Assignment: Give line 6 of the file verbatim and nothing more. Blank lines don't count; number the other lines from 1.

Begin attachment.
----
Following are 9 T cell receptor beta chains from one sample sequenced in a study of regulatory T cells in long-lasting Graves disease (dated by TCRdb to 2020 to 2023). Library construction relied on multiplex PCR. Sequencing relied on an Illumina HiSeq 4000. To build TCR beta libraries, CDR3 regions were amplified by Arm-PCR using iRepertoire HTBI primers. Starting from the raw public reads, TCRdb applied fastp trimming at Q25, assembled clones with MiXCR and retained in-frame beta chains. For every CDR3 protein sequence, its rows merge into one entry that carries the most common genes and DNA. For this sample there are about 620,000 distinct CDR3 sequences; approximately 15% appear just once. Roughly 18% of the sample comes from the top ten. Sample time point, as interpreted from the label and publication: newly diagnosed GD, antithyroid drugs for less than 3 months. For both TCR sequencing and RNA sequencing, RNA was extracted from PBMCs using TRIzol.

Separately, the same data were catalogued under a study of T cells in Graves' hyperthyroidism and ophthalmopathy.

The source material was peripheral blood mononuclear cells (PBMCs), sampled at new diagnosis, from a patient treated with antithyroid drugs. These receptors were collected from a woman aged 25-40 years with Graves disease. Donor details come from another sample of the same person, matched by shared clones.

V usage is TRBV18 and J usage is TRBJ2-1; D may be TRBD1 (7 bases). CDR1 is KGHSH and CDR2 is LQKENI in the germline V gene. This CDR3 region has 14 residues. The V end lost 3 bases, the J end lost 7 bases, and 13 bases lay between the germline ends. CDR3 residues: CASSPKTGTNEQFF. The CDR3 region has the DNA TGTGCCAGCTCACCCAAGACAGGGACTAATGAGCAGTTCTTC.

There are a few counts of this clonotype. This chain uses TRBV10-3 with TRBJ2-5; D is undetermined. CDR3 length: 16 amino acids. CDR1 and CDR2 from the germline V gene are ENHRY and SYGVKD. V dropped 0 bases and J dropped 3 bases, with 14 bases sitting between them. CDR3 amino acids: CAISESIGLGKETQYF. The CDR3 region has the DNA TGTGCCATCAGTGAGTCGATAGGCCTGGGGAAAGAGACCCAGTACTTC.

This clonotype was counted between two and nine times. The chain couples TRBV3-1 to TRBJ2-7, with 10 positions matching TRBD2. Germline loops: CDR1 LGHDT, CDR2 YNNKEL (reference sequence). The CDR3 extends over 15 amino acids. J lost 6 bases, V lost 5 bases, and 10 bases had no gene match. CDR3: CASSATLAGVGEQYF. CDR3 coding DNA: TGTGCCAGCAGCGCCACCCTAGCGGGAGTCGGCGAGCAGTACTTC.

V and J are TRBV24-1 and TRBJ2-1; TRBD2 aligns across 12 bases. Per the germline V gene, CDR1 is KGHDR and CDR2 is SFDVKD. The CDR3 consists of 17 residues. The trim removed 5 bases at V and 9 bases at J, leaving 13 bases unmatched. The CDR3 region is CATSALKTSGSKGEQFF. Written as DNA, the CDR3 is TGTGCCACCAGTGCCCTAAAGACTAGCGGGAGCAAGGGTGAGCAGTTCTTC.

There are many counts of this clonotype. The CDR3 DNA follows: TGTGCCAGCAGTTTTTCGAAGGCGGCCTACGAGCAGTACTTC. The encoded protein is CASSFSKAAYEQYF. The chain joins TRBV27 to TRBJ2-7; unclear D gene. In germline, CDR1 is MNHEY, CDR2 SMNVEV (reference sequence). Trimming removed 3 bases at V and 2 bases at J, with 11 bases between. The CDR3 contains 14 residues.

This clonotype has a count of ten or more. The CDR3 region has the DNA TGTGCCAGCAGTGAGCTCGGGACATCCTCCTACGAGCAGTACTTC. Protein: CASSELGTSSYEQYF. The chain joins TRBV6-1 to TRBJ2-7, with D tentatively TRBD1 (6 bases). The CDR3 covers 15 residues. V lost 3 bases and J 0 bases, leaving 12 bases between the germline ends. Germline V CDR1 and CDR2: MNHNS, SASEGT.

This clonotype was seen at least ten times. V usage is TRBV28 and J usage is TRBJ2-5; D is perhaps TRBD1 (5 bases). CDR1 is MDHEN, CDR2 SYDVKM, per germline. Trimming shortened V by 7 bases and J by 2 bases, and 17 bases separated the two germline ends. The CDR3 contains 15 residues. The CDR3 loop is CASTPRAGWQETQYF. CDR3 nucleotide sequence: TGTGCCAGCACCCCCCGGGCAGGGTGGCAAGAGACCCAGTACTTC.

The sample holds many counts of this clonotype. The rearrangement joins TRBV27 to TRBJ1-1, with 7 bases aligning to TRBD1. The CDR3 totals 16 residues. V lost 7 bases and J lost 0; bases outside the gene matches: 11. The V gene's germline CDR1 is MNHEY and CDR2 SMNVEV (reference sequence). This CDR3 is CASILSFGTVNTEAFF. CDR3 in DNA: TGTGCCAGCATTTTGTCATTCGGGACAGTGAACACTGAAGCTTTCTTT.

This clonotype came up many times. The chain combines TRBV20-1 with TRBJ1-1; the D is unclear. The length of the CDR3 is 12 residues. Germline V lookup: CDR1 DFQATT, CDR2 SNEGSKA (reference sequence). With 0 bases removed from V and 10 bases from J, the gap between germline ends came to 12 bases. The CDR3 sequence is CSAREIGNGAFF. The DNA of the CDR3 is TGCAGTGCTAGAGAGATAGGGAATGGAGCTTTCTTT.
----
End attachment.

This clonotype was counted between two and nine times. The chain couples TRBV3-1 to TRBJ2-7, with 10 positions matching TRBD2. Germline loops: CDR1 LGHDT, CDR2 YNNKEL (reference sequence). The CDR3 extends over 15 amino acids. J lost 6 bases, V lost 5 bases, and 10 bases had no gene match. CDR3: CASSATLAGVGEQYF. CDR3 coding DNA: TGTGCCAGCAGCGCCACCCTAGCGGGAGTCGGCGAGCAGTACTTC.